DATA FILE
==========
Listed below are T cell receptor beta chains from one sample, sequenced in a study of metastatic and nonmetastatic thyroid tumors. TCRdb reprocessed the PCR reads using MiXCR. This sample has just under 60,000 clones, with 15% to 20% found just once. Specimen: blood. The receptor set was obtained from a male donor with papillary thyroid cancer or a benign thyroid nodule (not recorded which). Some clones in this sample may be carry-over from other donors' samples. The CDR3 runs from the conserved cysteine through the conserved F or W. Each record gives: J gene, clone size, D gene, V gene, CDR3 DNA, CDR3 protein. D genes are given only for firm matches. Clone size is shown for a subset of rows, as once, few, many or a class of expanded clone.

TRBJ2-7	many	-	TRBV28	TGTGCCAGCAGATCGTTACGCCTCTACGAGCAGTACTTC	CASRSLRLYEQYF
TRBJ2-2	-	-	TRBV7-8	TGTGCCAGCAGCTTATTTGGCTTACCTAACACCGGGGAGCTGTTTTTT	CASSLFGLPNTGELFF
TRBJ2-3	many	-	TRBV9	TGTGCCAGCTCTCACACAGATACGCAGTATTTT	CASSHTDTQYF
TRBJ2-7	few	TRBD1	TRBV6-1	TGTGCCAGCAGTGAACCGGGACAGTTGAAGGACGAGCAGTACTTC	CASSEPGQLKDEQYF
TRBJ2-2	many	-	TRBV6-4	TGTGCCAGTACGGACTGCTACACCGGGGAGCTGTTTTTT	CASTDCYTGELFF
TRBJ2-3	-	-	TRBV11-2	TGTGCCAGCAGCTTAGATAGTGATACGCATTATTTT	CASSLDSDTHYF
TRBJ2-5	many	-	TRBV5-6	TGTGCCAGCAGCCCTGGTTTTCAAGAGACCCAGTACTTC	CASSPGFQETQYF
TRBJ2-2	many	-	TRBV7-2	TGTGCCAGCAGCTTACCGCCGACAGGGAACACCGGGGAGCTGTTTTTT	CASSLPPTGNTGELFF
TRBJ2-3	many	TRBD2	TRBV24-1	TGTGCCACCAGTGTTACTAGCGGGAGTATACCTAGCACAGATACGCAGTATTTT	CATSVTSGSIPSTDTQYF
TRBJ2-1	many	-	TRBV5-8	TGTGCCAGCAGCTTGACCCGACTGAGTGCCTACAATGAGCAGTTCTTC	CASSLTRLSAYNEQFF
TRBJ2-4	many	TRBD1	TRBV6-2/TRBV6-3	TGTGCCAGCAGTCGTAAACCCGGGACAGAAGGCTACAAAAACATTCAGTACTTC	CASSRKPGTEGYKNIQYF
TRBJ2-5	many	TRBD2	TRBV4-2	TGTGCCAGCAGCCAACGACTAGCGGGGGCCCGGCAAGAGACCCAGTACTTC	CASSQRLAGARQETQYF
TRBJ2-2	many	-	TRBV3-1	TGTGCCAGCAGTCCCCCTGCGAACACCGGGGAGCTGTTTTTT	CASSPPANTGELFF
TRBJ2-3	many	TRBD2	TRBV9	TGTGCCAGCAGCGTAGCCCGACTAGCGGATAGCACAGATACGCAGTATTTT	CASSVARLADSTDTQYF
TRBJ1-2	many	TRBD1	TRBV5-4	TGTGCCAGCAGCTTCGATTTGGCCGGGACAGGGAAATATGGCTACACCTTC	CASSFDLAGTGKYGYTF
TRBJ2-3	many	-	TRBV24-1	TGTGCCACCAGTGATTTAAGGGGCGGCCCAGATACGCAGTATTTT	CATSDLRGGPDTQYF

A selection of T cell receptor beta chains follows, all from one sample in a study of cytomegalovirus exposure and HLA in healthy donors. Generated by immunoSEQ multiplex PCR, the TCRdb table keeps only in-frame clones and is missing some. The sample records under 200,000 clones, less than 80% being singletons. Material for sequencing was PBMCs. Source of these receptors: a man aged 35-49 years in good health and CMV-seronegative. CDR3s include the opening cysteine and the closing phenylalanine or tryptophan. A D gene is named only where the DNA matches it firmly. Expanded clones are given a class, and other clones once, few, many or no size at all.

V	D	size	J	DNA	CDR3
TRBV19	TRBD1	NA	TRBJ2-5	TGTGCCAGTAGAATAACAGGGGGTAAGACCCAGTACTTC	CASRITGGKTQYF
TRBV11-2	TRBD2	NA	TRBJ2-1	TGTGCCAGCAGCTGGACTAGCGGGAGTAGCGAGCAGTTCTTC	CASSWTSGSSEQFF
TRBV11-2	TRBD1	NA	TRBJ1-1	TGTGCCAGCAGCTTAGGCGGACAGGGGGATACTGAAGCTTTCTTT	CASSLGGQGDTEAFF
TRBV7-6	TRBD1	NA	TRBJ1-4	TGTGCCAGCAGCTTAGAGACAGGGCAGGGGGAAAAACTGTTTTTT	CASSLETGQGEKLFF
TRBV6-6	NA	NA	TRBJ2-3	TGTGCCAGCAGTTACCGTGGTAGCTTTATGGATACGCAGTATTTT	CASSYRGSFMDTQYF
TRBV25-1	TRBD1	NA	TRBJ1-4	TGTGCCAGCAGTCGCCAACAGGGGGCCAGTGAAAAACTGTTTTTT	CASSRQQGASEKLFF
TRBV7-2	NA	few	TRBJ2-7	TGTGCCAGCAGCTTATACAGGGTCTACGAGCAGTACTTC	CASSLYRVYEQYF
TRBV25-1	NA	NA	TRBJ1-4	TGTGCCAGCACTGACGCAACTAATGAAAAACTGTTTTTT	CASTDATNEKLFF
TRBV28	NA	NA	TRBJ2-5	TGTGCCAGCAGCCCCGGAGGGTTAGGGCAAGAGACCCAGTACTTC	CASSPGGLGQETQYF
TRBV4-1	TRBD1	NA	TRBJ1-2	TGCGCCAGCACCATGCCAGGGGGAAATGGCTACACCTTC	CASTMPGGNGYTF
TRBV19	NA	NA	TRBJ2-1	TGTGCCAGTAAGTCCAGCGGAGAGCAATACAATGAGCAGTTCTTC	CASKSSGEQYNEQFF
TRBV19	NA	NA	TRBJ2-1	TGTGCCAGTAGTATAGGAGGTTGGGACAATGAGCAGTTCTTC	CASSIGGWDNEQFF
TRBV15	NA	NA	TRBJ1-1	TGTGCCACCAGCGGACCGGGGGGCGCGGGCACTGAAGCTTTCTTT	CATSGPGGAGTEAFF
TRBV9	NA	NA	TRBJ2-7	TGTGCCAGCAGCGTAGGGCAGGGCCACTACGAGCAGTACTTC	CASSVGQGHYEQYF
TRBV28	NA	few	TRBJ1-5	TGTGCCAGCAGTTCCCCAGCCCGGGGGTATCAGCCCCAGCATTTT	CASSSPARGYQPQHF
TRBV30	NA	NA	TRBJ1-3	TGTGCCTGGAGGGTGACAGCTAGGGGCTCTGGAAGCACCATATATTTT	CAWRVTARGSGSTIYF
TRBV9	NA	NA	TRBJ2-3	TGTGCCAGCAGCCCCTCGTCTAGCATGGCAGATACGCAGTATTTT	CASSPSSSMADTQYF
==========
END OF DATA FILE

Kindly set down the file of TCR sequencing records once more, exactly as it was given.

Listed below are T cell receptor beta chains from one sample, sequenced in a study of metastatic and nonmetastatic thyroid tumors. TCRdb reprocessed the PCR reads using MiXCR. This sample has just under 60,000 clones, with 15% to 20% found just once. Specimen: blood. The receptor set was obtained from a male donor with papillary thyroid cancer or a benign thyroid nodule (not recorded which). Some clones in this sample may be carry-over from other donors' samples. The CDR3 runs from the conserved cysteine through the conserved F or W. Each record gives: J gene, clone size, D gene, V gene, CDR3 DNA, CDR3 protein. D genes are given only for firm matches. Clone size is shown for a subset of rows, as once, few, many or a class of expanded clone.

TRBJ2-7	many	-	TRBV28	TGTGCCAGCAGATCGTTACGCCTCTACGAGCAGTACTTC	CASRSLRLYEQYF
TRBJ2-2	-	-	TRBV7-8	TGTGCCAGCAGCTTATTTGGCTTACCTAACACCGGGGAGCTGTTTTTT	CASSLFGLPNTGELFF
TRBJ2-3	many	-	TRBV9	TGTGCCAGCTCTCACACAGATACGCAGTATTTT	CASSHTDTQYF
TRBJ2-7	few	TRBD1	TRBV6-1	TGTGCCAGCAGTGAACCGGGACAGTTGAAGGACGAGCAGTACTTC	CASSEPGQLKDEQYF
TRBJ2-2	many	-	TRBV6-4	TGTGCCAGTACGGACTGCTACACCGGGGAGCTGTTTTTT	CASTDCYTGELFF
TRBJ2-3	-	-	TRBV11-2	TGTGCCAGCAGCTTAGATAGTGATACGCATTATTTT	CASSLDSDTHYF
TRBJ2-5	many	-	TRBV5-6	TGTGCCAGCAGCCCTGGTTTTCAAGAGACCCAGTACTTC	CASSPGFQETQYF
TRBJ2-2	many	-	TRBV7-2	TGTGCCAGCAGCTTACCGCCGACAGGGAACACCGGGGAGCTGTTTTTT	CASSLPPTGNTGELFF
TRBJ2-3	many	TRBD2	TRBV24-1	TGTGCCACCAGTGTTACTAGCGGGAGTATACCTAGCACAGATACGCAGTATTTT	CATSVTSGSIPSTDTQYF
TRBJ2-1	many	-	TRBV5-8	TGTGCCAGCAGCTTGACCCGACTGAGTGCCTACAATGAGCAGTTCTTC	CASSLTRLSAYNEQFF
TRBJ2-4	many	TRBD1	TRBV6-2/TRBV6-3	TGTGCCAGCAGTCGTAAACCCGGGACAGAAGGCTACAAAAACATTCAGTACTTC	CASSRKPGTEGYKNIQYF
TRBJ2-5	many	TRBD2	TRBV4-2	TGTGCCAGCAGCCAACGACTAGCGGGGGCCCGGCAAGAGACCCAGTACTTC	CASSQRLAGARQETQYF
TRBJ2-2	many	-	TRBV3-1	TGTGCCAGCAGTCCCCCTGCGAACACCGGGGAGCTGTTTTTT	CASSPPANTGELFF
TRBJ2-3	many	TRBD2	TRBV9	TGTGCCAGCAGCGTAGCCCGACTAGCGGATAGCACAGATACGCAGTATTTT	CASSVARLADSTDTQYF
TRBJ1-2	many	TRBD1	TRBV5-4	TGTGCCAGCAGCTTCGATTTGGCCGGGACAGGGAAATATGGCTACACCTTC	CASSFDLAGTGKYGYTF
TRBJ2-3	many	-	TRBV24-1	TGTGCCACCAGTGATTTAAGGGGCGGCCCAGATACGCAGTATTTT	CATSDLRGGPDTQYF

A selection of T cell receptor beta chains follows, all from one sample in a study of cytomegalovirus exposure and HLA in healthy donors. Generated by immunoSEQ multiplex PCR, the TCRdb table keeps only in-frame clones and is missing some. The sample records under 200,000 clones, less than 80% being singletons. Material for sequencing was PBMCs. Source of these receptors: a man aged 35-49 years in good health and CMV-seronegative. CDR3s include the opening cysteine and the closing phenylalanine or tryptophan. A D gene is named only where the DNA matches it firmly. Expanded clones are given a class, and other clones once, few, many or no size at all.

V	D	size	J	DNA	CDR3
TRBV19	TRBD1	NA	TRBJ2-5	TGTGCCAGTAGAATAACAGGGGGTAAGACCCAGTACTTC	CASRITGGKTQYF
TRBV11-2	TRBD2	NA	TRBJ2-1	TGTGCCAGCAGCTGGACTAGCGGGAGTAGCGAGCAGTTCTTC	CASSWTSGSSEQFF
TRBV11-2	TRBD1	NA	TRBJ1-1	TGTGCCAGCAGCTTAGGCGGACAGGGGGATACTGAAGCTTTCTTT	CASSLGGQGDTEAFF
TRBV7-6	TRBD1	NA	TRBJ1-4	TGTGCCAGCAGCTTAGAGACAGGGCAGGGGGAAAAACTGTTTTTT	CASSLETGQGEKLFF
TRBV6-6	NA	NA	TRBJ2-3	TGTGCCAGCAGTTACCGTGGTAGCTTTATGGATACGCAGTATTTT	CASSYRGSFMDTQYF
TRBV25-1	TRBD1	NA	TRBJ1-4	TGTGCCAGCAGTCGCCAACAGGGGGCCAGTGAAAAACTGTTTTTT	CASSRQQGASEKLFF
TRBV7-2	NA	few	TRBJ2-7	TGTGCCAGCAGCTTATACAGGGTCTACGAGCAGTACTTC	CASSLYRVYEQYF
TRBV25-1	NA	NA	TRBJ1-4	TGTGCCAGCACTGACGCAACTAATGAAAAACTGTTTTTT	CASTDATNEKLFF
TRBV28	NA	NA	TRBJ2-5	TGTGCCAGCAGCCCCGGAGGGTTAGGGCAAGAGACCCAGTACTTC	CASSPGGLGQETQYF
TRBV4-1	TRBD1	NA	TRBJ1-2	TGCGCCAGCACCATGCCAGGGGGAAATGGCTACACCTTC	CASTMPGGNGYTF
TRBV19	NA	NA	TRBJ2-1	TGTGCCAGTAAGTCCAGCGGAGAGCAATACAATGAGCAGTTCTTC	CASKSSGEQYNEQFF
TRBV19	NA	NA	TRBJ2-1	TGTGCCAGTAGTATAGGAGGTTGGGACAATGAGCAGTTCTTC	CASSIGGWDNEQFF
TRBV15	NA	NA	TRBJ1-1	TGTGCCACCAGCGGACCGGGGGGCGCGGGCACTGAAGCTTTCTTT	CATSGPGGAGTEAFF
TRBV9	NA	NA	TRBJ2-7	TGTGCCAGCAGCGTAGGGCAGGGCCACTACGAGCAGTACTTC	CASSVGQGHYEQYF
TRBV28	NA	few	TRBJ1-5	TGTGCCAGCAGTTCCCCAGCCCGGGGGTATCAGCCCCAGCATTTT	CASSSPARGYQPQHF
TRBV30	NA	NA	TRBJ1-3	TGTGCCTGGAGGGTGACAGCTAGGGGCTCTGGAAGCACCATATATTTT	CAWRVTARGSGSTIYF
TRBV9	NA	NA	TRBJ2-3	TGTGCCAGCAGCCCCTCGTCTAGCATGGCAGATACGCAGTATTTT	CASSPSSSMADTQYF